Food & Cooking Book Reviews (page 2)

Released: May 5, 2015

"A lively, informative farm-to-table feast."
An enlightening culinary history of an "uncanny beast." Read full book review >
Released: May 5, 2015

"An intelligent rallying cry for anyone seeking a safe and healthy food supply, and all that entails."
When a book begins with an essay titled "A Food Manifesto for the Future," you know the author is on a mission. Read full book review >

THE DORITO EFFECT by Mark Schatzker
Released: May 5, 2015

"After reading this engaging book, readers may wonder with every bite of food if what they are tasting is real."
Canadian food writer Schatzker (Steak: One Man's Search for the World's Tastiest Piece of Beef, 2010) shows how the manipulation of food has led to our taste buds developing a "warped" relationship "with the fuel our bodies require, food."Read full book review >
PIG TALES by Barry Estabrook
Released: May 4, 2015

"A thoroughly researched, deftly written piece of investigative journalism. Estabrook and his partner still eat bacon, but they are careful about the source of the pork."
Former Gourmet contributing editor Estabrook (Tomatoland: How Modern Industrial Agriculture Destroyed Our Most Alluring Fruit, 2011) presents a journalistic exposé of the pork industry with the same skill demonstrated in his exploration of the tomato industry.Read full book review >
MY ORGANIC LIFE by Nora Pouillon
Released: April 21, 2015

"An inspiring account and great fun to read."
In a sparkling memoir, the founder of Restaurant Nora tells of making her own journey into the food world. Read full book review >

Released: April 7, 2015

"A scrumptious pairing of nourishment and familial devotion."
A mother and her two adult daughters explore their unified histories through themes of food, hard work and love. Read full book review >
Released: March 24, 2015

"A fine addition to the single-issue science genre."
"From tropical rain forests to alpine meadows and arctic tundra, seed plants dominate landscapes and define ecosystems." In fact, they make up more than 90 percent of land flora. Read full book review >
Released: March 24, 2015

"Engaging, precise baking guide that will have readers heading for the kitchen with enthusiasm and confidence."
A tasty treat of practical cookie making, historical cookie-mold information, and a wide range of recipes, all served with appetizing sides of baking history and great photographs. Read full book review >
Released: March 3, 2015

"Poignant, heartwarming and generously filled with delicious recipes."
An award-winning blogger and MFK Fisher scholar's account of how food not only came to define a difficult childhood, but also became the way she was able to heal her past. Read full book review >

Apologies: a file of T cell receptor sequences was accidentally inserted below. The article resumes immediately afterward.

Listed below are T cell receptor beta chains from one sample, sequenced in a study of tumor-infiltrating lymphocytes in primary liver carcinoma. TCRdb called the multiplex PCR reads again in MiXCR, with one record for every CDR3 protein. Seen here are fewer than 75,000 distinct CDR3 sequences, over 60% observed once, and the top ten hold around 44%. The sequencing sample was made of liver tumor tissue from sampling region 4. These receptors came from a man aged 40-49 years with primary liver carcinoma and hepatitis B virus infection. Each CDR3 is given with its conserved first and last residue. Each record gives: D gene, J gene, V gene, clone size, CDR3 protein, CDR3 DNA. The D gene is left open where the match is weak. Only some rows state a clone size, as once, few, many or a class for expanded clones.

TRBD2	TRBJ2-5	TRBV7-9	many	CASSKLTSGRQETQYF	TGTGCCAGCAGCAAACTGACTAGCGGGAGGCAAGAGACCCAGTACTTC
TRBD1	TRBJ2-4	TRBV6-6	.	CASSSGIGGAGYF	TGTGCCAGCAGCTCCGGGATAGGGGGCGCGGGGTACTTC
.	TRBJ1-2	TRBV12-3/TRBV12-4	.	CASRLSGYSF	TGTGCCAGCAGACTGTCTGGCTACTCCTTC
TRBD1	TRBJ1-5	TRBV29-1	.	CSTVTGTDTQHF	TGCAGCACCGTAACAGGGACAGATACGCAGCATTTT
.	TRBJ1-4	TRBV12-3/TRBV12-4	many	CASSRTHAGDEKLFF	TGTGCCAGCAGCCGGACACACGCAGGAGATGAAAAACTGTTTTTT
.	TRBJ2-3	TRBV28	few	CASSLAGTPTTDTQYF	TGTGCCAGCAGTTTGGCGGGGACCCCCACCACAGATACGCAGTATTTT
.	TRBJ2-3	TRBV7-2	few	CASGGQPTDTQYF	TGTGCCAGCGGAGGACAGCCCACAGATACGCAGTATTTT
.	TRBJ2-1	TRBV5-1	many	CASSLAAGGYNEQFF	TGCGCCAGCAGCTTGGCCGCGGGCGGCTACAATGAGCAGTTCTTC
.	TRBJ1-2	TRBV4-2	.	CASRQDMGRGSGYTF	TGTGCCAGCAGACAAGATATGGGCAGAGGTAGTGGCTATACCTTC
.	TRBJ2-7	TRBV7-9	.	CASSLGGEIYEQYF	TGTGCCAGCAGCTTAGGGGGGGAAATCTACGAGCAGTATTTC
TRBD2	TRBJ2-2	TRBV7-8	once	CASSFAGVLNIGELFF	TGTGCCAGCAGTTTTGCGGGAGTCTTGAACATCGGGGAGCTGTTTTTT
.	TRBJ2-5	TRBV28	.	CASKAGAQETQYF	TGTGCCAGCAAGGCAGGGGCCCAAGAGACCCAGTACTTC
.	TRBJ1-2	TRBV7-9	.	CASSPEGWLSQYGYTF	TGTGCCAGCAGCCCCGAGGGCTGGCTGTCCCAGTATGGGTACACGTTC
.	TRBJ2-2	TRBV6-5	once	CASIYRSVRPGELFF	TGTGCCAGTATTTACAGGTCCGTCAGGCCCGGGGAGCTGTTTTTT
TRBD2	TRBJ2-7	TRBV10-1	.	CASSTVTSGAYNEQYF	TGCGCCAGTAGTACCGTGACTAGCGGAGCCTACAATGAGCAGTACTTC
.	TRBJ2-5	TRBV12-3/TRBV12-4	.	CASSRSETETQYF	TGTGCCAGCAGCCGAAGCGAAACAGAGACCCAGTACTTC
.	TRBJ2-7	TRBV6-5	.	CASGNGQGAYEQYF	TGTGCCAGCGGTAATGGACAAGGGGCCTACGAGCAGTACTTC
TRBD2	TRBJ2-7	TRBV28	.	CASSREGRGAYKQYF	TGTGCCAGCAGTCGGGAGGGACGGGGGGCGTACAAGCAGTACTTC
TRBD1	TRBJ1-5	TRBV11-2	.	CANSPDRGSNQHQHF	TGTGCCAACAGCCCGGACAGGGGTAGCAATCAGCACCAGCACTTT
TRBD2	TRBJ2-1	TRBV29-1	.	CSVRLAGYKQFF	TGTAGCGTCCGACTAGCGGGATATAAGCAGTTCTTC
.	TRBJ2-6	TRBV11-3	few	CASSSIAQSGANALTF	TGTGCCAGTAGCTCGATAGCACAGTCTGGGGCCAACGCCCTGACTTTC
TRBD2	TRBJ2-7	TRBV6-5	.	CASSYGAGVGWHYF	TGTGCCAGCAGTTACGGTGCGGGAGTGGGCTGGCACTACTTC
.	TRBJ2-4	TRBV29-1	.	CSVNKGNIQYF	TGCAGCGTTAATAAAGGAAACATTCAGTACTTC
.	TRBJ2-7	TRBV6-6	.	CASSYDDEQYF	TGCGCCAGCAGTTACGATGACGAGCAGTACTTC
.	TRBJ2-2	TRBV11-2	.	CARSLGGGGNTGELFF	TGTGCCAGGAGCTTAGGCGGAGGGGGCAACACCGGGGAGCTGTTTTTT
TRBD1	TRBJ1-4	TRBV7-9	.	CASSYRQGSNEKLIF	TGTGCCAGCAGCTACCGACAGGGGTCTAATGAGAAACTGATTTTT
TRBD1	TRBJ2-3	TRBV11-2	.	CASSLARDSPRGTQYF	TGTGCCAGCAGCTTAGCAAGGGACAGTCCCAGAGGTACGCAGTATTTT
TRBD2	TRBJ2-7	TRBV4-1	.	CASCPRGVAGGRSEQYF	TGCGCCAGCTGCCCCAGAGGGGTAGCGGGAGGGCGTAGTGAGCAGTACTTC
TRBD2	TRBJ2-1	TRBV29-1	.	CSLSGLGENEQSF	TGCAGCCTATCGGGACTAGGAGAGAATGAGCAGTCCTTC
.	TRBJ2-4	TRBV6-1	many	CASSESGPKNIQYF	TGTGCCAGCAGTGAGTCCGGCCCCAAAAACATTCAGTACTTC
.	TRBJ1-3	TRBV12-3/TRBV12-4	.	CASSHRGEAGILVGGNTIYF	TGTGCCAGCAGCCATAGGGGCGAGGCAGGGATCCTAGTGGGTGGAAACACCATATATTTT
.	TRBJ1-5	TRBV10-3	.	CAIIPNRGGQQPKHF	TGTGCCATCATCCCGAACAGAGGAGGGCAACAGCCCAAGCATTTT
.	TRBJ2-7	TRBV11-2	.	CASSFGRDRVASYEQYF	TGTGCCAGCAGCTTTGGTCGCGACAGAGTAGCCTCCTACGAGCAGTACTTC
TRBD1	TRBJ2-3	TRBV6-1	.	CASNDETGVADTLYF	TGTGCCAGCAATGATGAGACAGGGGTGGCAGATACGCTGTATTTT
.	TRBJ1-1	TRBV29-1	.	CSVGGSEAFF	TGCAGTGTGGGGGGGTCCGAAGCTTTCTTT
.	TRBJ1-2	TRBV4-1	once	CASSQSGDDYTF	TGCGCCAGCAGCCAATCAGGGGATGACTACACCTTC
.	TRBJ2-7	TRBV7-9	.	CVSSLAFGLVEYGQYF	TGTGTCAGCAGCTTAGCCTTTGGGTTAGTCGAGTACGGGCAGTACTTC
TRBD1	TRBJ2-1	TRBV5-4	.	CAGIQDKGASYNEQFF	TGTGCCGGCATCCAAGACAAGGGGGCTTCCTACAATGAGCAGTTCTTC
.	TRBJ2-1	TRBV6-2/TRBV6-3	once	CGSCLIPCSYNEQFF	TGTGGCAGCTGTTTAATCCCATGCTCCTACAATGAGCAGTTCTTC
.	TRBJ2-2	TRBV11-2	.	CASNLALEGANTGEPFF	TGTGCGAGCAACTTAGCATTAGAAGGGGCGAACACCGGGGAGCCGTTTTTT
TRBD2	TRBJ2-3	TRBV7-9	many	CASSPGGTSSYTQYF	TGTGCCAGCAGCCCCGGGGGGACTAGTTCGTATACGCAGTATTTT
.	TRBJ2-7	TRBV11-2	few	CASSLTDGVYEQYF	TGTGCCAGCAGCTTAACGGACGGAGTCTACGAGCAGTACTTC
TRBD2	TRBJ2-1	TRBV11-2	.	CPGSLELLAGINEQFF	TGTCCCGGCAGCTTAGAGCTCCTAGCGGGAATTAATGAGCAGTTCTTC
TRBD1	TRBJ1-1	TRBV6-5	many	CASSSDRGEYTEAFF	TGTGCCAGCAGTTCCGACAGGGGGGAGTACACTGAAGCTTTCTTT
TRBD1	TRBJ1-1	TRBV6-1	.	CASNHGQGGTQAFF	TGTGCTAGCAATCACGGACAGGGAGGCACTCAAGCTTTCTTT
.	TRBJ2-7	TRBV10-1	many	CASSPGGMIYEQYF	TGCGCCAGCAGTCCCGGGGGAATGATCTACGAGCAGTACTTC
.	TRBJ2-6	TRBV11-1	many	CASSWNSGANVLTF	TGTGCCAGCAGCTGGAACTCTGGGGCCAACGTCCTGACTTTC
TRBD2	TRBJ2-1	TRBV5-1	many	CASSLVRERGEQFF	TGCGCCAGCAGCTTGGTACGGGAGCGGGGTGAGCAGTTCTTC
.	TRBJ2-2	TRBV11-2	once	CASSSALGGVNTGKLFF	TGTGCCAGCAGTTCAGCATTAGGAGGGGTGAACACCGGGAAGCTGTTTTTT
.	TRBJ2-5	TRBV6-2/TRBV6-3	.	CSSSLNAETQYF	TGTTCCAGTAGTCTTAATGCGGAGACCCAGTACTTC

A Legacy of Sephardic, Mediterranean and American Recipes by Rachel Almeleh
Released: Dec. 30, 2014

"An inviting collection of Sephardic and Mediterranean recipes."
Almeleh's cookbook offers a cornucopia of recipes from Sephardic and other cuisines. Read full book review >
Released: Dec. 9, 2014

"For readers with a strong interest in environmental and public health and food safety policy, this may be one of the most important books of the year."
A thorough examination of industrial chemicals in our food chain by an acclaimed French journalist and documentary filmmaker. Read full book review >
THE CHAIN by Ted Genoways
Released: Oct. 14, 2014

"The author tells a sad, horrifying story, a severe indictment of both corporate greed and consumer complacency."
A scathing report on the consequences of factory farming. Read full book review >
Kirkus Interview
Jason Gay
November 17, 2015

In the 1990s, copies of Richard Carlson’s Don't Sweat the Small Stuff (and its many sequels) were seemingly everywhere, giving readers either the confidence to prioritize their stresses or despondence over the slender volume’s not addressing their particular set of problems. While not the first book of its kind, it kicked open the door for an industry of self-help, worry-reduction advice guides. In his first book, Little Victories, Wall Street Journal sports columnist Gay takes less of a guru approach, though he has drawn an audience of readers appreciative of reportage that balances insights with a droll, self-deprecating outlook. He occasionally focuses his columns on “the Rules” (of Thanksgiving family touch football, the gym, the office holiday party, etc.), which started as a genial poke in the eye at the proliferation of self-help books and, over time, came to explore actual advice “both practical and ridiculous” and “neither perfect nor universal.” The author admirably combines those elements in every piece in the book. View video >